The change to the world and the self in this context can be summarized in the following way: in the disclosure of God as non-contrastive with the world, the world becomes not only more radically contingent but also simultaneously more radically given. The natural integrity of things becomes emphasized by virtue of their groundless ground in absolute freedom. The self, unique among things in the world, becomes in this context more unique by becoming an agent with true freedom in the order of what eventually came to be called “secondary causes,” with no conflict of opposition with the primary causality: the agency of God. What the world and self are become more acutely presented when set off against the background of the absolute horizon.
In light of this distinction between God and the world, which uniquely gives the world (in giving the world to itself) in a new, more radical manner, we can observe that if one were to make a fundamental distinction at the beginning of thought between revelation, on the one hand and everything that is not revelation on the other, (e.g., that which is studied as “natural,” without immediate reference to God—admittedly, an abstraction), or, more appropriately now, between God and the world, then phenomenology is equally there on both sides of the distinction inasmuch as God’s manifest appearing as absent in the world, and the world’s appearing as given to itself in divine freedom, are taken into account as the first order of business for thought, whether philosophical or theological. It is this basic distinction that gives the difference between the two discourses by transcending them.11 Phenomenology does not delimit itself to preconceived disciplinary boundaries, for in its response to what is given it must bracket every a priori limit.12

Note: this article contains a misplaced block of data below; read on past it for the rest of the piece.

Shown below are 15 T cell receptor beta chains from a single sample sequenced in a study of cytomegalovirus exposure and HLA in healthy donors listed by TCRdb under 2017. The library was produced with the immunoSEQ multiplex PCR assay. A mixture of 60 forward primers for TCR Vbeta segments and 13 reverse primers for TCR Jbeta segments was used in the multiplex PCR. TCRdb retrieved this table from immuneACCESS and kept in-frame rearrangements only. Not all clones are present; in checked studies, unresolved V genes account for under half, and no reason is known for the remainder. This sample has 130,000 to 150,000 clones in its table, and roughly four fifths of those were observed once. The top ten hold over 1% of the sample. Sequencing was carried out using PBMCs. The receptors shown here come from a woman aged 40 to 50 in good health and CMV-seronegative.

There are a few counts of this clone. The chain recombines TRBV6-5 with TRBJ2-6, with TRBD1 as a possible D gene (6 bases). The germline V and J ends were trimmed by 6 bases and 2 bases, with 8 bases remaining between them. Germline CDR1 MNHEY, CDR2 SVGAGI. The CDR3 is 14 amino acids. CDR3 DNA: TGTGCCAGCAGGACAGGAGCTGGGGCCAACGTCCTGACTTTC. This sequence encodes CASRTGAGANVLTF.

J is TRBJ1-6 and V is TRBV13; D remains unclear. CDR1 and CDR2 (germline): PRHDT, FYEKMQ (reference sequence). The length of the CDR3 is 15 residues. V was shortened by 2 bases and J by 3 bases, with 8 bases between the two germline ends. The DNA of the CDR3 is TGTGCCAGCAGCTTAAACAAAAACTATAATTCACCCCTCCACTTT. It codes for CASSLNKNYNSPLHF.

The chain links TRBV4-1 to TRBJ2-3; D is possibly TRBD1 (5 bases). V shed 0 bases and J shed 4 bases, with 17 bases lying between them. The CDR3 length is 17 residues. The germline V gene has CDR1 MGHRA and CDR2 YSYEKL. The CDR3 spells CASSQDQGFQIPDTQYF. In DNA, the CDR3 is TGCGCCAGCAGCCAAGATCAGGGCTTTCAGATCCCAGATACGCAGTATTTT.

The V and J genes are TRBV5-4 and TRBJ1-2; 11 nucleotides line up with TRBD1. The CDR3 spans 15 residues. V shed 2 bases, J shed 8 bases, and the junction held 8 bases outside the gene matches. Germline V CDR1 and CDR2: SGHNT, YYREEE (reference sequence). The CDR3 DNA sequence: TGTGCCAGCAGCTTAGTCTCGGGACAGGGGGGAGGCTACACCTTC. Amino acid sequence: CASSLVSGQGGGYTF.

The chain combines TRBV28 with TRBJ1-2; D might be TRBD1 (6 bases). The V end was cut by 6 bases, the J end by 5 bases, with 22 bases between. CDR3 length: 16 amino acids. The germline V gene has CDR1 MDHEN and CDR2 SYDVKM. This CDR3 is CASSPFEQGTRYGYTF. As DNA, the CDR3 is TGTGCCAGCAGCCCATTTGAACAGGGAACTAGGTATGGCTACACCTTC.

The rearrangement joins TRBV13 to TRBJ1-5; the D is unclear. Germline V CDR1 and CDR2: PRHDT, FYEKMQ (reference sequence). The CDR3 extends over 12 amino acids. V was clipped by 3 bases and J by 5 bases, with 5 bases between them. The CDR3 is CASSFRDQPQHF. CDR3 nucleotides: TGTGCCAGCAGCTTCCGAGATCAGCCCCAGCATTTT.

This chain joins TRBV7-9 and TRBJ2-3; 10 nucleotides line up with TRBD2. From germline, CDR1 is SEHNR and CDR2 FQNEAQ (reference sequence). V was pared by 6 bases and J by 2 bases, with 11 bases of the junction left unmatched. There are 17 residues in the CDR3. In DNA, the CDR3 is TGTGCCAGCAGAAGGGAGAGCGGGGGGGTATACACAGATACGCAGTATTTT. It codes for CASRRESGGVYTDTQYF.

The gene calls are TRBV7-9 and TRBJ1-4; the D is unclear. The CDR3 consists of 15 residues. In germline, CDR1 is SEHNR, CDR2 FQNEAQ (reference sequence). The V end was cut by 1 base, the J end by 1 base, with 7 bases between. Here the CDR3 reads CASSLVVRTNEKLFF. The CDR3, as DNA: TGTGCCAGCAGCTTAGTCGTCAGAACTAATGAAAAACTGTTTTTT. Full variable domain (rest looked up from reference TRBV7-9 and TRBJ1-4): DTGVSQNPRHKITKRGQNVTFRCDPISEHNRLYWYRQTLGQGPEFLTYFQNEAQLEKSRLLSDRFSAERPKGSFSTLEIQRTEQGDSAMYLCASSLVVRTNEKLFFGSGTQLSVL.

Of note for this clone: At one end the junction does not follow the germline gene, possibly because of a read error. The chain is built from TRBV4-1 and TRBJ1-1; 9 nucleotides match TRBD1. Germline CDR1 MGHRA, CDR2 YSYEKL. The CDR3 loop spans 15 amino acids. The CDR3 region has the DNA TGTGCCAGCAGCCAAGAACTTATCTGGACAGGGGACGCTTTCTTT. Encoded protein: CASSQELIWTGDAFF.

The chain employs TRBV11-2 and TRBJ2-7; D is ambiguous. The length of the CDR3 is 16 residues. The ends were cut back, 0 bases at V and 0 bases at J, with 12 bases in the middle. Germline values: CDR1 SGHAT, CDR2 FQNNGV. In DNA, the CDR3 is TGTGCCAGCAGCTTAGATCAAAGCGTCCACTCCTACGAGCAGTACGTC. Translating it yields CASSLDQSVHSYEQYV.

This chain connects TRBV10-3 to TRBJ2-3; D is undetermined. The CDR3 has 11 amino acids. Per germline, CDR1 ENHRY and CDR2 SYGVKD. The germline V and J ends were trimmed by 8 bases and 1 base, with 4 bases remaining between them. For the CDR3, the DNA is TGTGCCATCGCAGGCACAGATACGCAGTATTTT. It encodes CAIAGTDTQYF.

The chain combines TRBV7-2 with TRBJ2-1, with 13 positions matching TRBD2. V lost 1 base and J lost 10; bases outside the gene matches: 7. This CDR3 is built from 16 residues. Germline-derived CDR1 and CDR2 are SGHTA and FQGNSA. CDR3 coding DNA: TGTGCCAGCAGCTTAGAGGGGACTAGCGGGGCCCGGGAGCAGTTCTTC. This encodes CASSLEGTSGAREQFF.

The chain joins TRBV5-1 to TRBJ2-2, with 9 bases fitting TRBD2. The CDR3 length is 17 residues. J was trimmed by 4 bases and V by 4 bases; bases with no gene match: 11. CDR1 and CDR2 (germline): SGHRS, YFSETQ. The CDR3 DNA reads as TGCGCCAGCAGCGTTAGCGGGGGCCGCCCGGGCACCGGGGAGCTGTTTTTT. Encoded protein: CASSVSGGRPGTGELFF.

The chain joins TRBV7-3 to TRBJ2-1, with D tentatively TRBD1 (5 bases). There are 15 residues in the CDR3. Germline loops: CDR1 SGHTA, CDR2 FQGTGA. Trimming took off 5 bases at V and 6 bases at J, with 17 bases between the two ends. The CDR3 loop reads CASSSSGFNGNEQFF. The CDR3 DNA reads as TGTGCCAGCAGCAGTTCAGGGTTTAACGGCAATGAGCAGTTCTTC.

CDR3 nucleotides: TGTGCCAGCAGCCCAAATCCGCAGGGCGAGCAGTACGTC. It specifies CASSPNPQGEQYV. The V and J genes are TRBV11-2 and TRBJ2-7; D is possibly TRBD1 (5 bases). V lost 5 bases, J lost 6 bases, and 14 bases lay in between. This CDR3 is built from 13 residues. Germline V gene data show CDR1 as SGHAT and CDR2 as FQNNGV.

Revelation, in the human sense (and what other sense matters to us?), is always revelation to historically conditioned, finite persons in the world, and as an historical event or reality or datum, it enters into the field of human experience in the world and reflection on itself and its world that is already, as it were, underway. Revelation is phenomenological, and phenomenology is or can be equally philosophical and theological. For one, philosophy is ultimately and in the first place about God, and, therefore, it is theological and concerned with revelation if only in a negative manner, as present in absence. For two, theology is always already philosophical inasmuch as it often and perhaps always assumes or borrows categories and principles from outside of the domain of “pure” revelation (admittedly, an abstraction), since even the intelligibility of revelation happens in the world or by reference to the world, even if it is given as eclipsing the world—that is, even if the world’s absolute character is given as suspended in an anticipatory way through the eschatological disclosure of God (the fundamental inflection of Christian revelation that makes it unique).13 We can say, therefore, that phenomenology is unique in its fundamental mode of dwelling at the frontier of the supernatural and natural domains (if we want, for the moment, to continue to utilize an influential abstraction), as concerned with the primary intelligibility of divine revelation and of the world on its own terms, in the “natural” intelligibility that it evinces in itself (if we understand this “nature” in the appropriately paradoxical way in its divine groundless ground). Phenomenology is basic to theology and philosophy here since it is concerned with what comes first, the appearances which are first whether it is a matter of divine or worldly appearing.14